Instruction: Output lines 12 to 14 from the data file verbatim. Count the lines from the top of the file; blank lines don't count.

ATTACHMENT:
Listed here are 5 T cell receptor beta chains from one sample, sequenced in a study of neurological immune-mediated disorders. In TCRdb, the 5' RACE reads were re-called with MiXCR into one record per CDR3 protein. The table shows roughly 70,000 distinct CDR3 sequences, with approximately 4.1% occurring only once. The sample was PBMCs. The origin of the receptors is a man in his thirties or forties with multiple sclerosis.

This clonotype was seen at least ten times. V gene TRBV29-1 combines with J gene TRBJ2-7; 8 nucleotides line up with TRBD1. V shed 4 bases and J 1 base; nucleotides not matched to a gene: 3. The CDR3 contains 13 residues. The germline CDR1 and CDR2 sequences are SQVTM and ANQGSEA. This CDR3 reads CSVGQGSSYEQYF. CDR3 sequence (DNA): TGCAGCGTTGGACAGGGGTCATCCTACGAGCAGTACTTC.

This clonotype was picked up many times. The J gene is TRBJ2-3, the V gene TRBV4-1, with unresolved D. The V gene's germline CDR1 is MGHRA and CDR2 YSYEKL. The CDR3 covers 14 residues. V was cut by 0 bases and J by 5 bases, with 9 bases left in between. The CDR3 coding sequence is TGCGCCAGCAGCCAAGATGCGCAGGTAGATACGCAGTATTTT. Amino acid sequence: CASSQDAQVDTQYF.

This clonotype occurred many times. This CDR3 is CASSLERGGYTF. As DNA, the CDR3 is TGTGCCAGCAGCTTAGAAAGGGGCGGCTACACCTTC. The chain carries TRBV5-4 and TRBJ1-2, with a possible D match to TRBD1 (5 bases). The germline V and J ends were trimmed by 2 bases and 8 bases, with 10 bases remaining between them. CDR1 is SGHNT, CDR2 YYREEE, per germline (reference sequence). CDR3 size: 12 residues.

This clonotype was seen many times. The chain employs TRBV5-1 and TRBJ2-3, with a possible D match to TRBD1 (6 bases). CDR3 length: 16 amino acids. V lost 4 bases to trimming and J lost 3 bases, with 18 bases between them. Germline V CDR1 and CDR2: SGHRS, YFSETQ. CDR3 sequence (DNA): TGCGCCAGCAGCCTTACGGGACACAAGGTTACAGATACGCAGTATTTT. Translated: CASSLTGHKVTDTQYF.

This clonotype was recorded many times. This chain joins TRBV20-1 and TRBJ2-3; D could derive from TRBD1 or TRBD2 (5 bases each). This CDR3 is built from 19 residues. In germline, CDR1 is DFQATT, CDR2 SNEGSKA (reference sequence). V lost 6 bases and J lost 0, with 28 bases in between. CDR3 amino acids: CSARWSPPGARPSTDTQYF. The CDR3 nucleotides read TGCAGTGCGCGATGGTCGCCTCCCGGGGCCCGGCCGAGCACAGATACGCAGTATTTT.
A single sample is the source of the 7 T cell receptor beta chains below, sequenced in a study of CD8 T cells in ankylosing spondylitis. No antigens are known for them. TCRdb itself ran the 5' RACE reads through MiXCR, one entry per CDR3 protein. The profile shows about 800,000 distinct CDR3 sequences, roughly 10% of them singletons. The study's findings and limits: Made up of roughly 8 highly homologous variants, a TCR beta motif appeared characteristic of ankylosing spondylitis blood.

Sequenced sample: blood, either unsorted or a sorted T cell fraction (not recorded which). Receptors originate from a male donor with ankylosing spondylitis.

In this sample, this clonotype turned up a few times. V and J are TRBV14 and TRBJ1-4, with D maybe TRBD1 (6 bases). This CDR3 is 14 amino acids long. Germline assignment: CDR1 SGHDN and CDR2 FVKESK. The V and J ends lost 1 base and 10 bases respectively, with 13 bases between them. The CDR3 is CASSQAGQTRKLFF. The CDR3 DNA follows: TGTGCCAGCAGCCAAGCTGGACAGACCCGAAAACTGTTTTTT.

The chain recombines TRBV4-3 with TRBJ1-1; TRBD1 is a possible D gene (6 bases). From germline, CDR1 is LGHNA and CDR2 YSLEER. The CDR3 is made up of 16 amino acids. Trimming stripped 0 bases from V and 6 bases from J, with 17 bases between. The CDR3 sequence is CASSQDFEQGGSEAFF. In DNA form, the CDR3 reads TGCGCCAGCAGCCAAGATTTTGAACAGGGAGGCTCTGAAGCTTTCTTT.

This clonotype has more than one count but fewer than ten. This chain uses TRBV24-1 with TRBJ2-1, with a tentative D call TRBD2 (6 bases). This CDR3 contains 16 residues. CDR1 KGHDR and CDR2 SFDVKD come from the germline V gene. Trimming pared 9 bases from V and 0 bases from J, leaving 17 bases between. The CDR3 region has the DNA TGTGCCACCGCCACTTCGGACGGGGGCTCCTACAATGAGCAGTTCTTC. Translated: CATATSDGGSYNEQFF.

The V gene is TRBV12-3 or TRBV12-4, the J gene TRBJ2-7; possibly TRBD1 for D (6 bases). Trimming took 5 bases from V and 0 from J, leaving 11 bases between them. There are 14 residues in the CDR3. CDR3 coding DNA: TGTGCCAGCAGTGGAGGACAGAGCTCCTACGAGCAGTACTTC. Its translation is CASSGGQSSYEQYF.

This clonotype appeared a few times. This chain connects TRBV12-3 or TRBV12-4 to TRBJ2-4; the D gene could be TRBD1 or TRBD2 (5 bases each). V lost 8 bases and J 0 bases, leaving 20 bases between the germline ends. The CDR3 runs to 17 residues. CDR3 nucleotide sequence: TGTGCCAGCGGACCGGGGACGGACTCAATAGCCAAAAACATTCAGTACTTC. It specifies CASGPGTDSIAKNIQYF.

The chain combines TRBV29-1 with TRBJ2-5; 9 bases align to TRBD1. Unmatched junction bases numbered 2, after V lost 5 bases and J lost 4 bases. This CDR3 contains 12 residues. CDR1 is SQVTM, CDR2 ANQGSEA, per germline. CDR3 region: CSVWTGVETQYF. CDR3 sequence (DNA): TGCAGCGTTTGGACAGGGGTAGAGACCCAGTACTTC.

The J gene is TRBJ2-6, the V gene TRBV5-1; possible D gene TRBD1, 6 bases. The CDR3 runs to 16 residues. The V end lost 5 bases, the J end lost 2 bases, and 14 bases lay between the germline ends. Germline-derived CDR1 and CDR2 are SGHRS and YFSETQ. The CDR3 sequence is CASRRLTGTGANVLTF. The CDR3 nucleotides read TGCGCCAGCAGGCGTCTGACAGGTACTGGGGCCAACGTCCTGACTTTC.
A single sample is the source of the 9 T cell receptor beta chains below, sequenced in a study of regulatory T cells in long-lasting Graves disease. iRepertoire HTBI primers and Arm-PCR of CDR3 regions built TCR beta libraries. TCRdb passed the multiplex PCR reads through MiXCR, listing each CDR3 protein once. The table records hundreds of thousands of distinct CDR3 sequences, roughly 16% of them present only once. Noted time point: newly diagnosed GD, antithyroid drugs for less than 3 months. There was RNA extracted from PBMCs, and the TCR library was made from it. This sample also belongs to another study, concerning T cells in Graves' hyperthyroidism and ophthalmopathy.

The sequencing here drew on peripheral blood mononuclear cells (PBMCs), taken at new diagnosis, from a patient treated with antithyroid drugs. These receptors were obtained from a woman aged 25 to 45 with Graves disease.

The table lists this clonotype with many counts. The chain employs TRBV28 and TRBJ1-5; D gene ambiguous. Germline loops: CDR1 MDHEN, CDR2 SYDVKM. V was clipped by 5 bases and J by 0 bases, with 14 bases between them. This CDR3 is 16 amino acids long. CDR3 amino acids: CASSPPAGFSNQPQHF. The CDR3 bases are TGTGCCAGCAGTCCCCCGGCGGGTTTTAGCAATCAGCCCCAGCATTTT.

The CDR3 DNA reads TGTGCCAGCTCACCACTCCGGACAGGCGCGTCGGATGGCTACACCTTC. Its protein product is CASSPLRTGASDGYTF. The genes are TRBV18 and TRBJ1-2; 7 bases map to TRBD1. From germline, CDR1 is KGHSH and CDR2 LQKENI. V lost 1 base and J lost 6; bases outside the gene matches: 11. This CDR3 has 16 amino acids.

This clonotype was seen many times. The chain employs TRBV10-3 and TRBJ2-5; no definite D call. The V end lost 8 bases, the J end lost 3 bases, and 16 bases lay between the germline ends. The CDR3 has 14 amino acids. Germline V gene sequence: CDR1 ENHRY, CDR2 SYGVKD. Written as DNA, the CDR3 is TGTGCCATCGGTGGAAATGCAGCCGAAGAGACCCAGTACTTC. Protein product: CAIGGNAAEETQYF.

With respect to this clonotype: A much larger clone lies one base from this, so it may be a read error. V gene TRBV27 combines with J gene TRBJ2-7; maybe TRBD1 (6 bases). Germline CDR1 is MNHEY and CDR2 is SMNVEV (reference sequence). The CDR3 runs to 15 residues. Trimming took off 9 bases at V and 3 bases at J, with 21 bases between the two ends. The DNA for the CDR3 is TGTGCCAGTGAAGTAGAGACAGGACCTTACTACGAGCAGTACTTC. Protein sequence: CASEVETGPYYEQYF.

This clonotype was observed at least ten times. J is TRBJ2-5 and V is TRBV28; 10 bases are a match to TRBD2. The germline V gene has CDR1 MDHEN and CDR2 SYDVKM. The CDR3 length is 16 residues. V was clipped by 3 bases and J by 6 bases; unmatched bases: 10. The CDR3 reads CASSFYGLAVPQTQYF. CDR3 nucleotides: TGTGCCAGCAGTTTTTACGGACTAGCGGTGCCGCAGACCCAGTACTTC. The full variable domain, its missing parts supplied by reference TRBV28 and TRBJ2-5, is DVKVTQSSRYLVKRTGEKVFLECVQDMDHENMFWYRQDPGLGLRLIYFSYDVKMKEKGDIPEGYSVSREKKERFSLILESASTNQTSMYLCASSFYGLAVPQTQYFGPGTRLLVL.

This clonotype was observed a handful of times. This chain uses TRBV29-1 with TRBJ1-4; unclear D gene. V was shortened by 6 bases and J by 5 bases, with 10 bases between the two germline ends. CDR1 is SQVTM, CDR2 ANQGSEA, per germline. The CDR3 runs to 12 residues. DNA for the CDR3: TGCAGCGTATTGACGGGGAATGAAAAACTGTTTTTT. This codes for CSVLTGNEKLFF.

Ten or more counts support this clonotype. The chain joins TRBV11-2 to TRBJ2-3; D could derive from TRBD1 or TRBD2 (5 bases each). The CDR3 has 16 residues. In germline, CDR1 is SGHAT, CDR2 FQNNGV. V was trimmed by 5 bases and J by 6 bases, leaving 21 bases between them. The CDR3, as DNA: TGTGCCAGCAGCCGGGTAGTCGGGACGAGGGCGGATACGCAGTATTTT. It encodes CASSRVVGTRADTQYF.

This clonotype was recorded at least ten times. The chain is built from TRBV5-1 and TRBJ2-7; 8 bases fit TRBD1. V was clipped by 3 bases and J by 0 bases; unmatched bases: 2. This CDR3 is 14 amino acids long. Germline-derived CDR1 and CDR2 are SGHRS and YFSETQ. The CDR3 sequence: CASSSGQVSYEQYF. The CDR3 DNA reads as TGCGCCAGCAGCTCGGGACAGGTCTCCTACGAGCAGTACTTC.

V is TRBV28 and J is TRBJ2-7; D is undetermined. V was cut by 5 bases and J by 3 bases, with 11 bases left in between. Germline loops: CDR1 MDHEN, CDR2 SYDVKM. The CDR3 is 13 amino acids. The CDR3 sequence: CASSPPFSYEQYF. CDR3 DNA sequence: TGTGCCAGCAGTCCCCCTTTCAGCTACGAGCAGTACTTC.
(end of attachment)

The V gene is TRBV12-3 or TRBV12-4, the J gene TRBJ2-7; possibly TRBD1 for D (6 bases). Trimming took 5 bases from V and 0 from J, leaving 11 bases between them. There are 14 residues in the CDR3. CDR3 coding DNA: TGTGCCAGCAGTGGAGGACAGAGCTCCTACGAGCAGTACTTC. Its translation is CASSGGQSSYEQYF.

This clonotype appeared a few times. This chain connects TRBV12-3 or TRBV12-4 to TRBJ2-4; the D gene could be TRBD1 or TRBD2 (5 bases each). V lost 8 bases and J 0 bases, leaving 20 bases between the germline ends. The CDR3 runs to 17 residues. CDR3 nucleotide sequence: TGTGCCAGCGGACCGGGGACGGACTCAATAGCCAAAAACATTCAGTACTTC. It specifies CASGPGTDSIAKNIQYF.

The chain combines TRBV29-1 with TRBJ2-5; 9 bases align to TRBD1. Unmatched junction bases numbered 2, after V lost 5 bases and J lost 4 bases. This CDR3 contains 12 residues. CDR1 is SQVTM, CDR2 ANQGSEA, per germline. CDR3 region: CSVWTGVETQYF. CDR3 sequence (DNA): TGCAGCGTTTGGACAGGGGTAGAGACCCAGTACTTC.